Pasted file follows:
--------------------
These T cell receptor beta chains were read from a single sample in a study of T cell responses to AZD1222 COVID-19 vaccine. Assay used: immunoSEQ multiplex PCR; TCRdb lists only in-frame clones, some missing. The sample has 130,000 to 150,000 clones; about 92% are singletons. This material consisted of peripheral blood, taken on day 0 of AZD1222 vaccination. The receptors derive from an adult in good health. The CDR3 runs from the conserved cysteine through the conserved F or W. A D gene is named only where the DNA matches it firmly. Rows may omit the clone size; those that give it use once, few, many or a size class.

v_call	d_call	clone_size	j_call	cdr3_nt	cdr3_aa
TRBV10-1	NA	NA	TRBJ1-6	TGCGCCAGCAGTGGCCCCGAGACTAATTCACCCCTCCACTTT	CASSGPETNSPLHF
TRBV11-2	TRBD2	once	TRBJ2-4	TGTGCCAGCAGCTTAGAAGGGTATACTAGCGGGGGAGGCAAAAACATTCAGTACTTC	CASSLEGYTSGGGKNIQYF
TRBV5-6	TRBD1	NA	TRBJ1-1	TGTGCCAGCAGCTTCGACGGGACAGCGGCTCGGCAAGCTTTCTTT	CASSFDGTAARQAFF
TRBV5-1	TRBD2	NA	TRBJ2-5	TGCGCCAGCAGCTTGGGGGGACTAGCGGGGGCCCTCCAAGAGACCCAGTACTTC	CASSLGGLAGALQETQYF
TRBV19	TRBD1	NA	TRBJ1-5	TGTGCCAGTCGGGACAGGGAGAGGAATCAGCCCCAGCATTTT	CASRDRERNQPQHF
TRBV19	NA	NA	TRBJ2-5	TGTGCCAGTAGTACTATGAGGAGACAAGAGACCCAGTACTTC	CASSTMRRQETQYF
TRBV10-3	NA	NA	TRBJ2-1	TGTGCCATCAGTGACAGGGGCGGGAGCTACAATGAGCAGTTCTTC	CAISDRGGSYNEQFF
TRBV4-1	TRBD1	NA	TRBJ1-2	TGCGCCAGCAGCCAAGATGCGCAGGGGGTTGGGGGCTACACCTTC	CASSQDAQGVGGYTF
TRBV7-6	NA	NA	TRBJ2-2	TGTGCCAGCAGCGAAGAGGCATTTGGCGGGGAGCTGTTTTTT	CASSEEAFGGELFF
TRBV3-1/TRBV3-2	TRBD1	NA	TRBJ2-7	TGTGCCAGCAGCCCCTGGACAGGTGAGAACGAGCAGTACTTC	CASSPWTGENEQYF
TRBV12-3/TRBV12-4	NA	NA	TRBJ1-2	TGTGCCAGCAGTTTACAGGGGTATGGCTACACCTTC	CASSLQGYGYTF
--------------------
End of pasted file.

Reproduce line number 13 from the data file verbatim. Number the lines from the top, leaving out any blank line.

TRBV12-3/TRBV12-4	NA	NA	TRBJ1-2	TGTGCCAGCAGTTTACAGGGGTATGGCTACACCTTC	CASSLQGYGYTF